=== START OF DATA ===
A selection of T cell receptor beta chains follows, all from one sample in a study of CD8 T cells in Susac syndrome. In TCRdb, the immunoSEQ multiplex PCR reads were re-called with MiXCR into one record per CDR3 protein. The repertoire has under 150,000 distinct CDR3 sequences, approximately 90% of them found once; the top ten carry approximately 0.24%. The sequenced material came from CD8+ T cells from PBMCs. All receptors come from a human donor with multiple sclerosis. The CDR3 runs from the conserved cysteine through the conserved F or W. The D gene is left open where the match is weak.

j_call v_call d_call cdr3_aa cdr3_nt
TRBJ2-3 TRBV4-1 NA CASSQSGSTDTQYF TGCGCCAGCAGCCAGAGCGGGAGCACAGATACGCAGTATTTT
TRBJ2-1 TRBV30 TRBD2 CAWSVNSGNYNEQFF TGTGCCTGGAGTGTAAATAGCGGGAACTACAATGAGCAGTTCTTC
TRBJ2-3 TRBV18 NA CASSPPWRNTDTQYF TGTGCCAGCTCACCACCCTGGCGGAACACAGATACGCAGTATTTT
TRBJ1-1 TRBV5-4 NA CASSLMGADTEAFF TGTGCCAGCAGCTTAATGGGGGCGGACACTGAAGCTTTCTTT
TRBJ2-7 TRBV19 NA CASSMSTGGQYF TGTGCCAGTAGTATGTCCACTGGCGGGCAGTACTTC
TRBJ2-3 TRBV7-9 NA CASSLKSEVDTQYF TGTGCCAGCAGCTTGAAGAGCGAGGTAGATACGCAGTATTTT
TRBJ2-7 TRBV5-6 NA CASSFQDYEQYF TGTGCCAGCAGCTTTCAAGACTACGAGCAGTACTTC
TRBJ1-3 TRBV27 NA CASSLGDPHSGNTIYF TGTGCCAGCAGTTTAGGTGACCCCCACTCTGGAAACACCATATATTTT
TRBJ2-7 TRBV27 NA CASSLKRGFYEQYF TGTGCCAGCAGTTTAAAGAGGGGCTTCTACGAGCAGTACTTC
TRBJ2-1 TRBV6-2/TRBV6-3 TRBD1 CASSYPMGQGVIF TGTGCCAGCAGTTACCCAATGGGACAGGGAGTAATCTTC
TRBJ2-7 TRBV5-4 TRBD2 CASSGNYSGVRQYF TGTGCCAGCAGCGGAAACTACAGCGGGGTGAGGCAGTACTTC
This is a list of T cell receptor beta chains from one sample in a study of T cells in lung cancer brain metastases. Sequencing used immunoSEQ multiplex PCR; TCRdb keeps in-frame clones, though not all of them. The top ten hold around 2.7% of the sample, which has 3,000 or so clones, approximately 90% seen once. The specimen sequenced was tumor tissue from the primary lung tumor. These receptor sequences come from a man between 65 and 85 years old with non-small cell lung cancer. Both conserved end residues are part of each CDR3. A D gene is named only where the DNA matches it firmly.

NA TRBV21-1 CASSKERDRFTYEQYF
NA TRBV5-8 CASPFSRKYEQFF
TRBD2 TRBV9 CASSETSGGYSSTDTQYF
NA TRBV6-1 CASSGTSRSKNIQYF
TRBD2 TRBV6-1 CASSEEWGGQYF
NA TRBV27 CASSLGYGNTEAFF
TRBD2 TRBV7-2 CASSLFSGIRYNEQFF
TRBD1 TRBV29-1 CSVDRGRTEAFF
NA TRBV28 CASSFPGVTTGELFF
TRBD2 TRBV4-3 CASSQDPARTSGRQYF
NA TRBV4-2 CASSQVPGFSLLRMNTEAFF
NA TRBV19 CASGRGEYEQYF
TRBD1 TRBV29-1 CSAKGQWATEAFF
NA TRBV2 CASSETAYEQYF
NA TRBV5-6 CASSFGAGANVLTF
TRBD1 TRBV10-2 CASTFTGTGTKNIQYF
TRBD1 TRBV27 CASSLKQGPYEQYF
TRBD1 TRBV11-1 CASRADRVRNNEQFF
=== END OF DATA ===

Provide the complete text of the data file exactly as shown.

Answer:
A selection of T cell receptor beta chains follows, all from one sample in a study of CD8 T cells in Susac syndrome. In TCRdb, the immunoSEQ multiplex PCR reads were re-called with MiXCR into one record per CDR3 protein. The repertoire has under 150,000 distinct CDR3 sequences, approximately 90% of them found once; the top ten carry approximately 0.24%. The sequenced material came from CD8+ T cells from PBMCs. All receptors come from a human donor with multiple sclerosis. The CDR3 runs from the conserved cysteine through the conserved F or W. The D gene is left open where the match is weak.

j_call v_call d_call cdr3_aa cdr3_nt
TRBJ2-3 TRBV4-1 NA CASSQSGSTDTQYF TGCGCCAGCAGCCAGAGCGGGAGCACAGATACGCAGTATTTT
TRBJ2-1 TRBV30 TRBD2 CAWSVNSGNYNEQFF TGTGCCTGGAGTGTAAATAGCGGGAACTACAATGAGCAGTTCTTC
TRBJ2-3 TRBV18 NA CASSPPWRNTDTQYF TGTGCCAGCTCACCACCCTGGCGGAACACAGATACGCAGTATTTT
TRBJ1-1 TRBV5-4 NA CASSLMGADTEAFF TGTGCCAGCAGCTTAATGGGGGCGGACACTGAAGCTTTCTTT
TRBJ2-7 TRBV19 NA CASSMSTGGQYF TGTGCCAGTAGTATGTCCACTGGCGGGCAGTACTTC
TRBJ2-3 TRBV7-9 NA CASSLKSEVDTQYF TGTGCCAGCAGCTTGAAGAGCGAGGTAGATACGCAGTATTTT
TRBJ2-7 TRBV5-6 NA CASSFQDYEQYF TGTGCCAGCAGCTTTCAAGACTACGAGCAGTACTTC
TRBJ1-3 TRBV27 NA CASSLGDPHSGNTIYF TGTGCCAGCAGTTTAGGTGACCCCCACTCTGGAAACACCATATATTTT
TRBJ2-7 TRBV27 NA CASSLKRGFYEQYF TGTGCCAGCAGTTTAAAGAGGGGCTTCTACGAGCAGTACTTC
TRBJ2-1 TRBV6-2/TRBV6-3 TRBD1 CASSYPMGQGVIF TGTGCCAGCAGTTACCCAATGGGACAGGGAGTAATCTTC
TRBJ2-7 TRBV5-4 TRBD2 CASSGNYSGVRQYF TGTGCCAGCAGCGGAAACTACAGCGGGGTGAGGCAGTACTTC
This is a list of T cell receptor beta chains from one sample in a study of T cells in lung cancer brain metastases. Sequencing used immunoSEQ multiplex PCR; TCRdb keeps in-frame clones, though not all of them. The top ten hold around 2.7% of the sample, which has 3,000 or so clones, approximately 90% seen once. The specimen sequenced was tumor tissue from the primary lung tumor. These receptor sequences come from a man between 65 and 85 years old with non-small cell lung cancer. Both conserved end residues are part of each CDR3. A D gene is named only where the DNA matches it firmly.

NA TRBV21-1 CASSKERDRFTYEQYF
NA TRBV5-8 CASPFSRKYEQFF
TRBD2 TRBV9 CASSETSGGYSSTDTQYF
NA TRBV6-1 CASSGTSRSKNIQYF
TRBD2 TRBV6-1 CASSEEWGGQYF
NA TRBV27 CASSLGYGNTEAFF
TRBD2 TRBV7-2 CASSLFSGIRYNEQFF
TRBD1 TRBV29-1 CSVDRGRTEAFF
NA TRBV28 CASSFPGVTTGELFF
TRBD2 TRBV4-3 CASSQDPARTSGRQYF
NA TRBV4-2 CASSQVPGFSLLRMNTEAFF
NA TRBV19 CASGRGEYEQYF
TRBD1 TRBV29-1 CSAKGQWATEAFF
NA TRBV2 CASSETAYEQYF
NA TRBV5-6 CASSFGAGANVLTF
TRBD1 TRBV10-2 CASTFTGTGTKNIQYF
TRBD1 TRBV27 CASSLKQGPYEQYF
TRBD1 TRBV11-1 CASRADRVRNNEQFF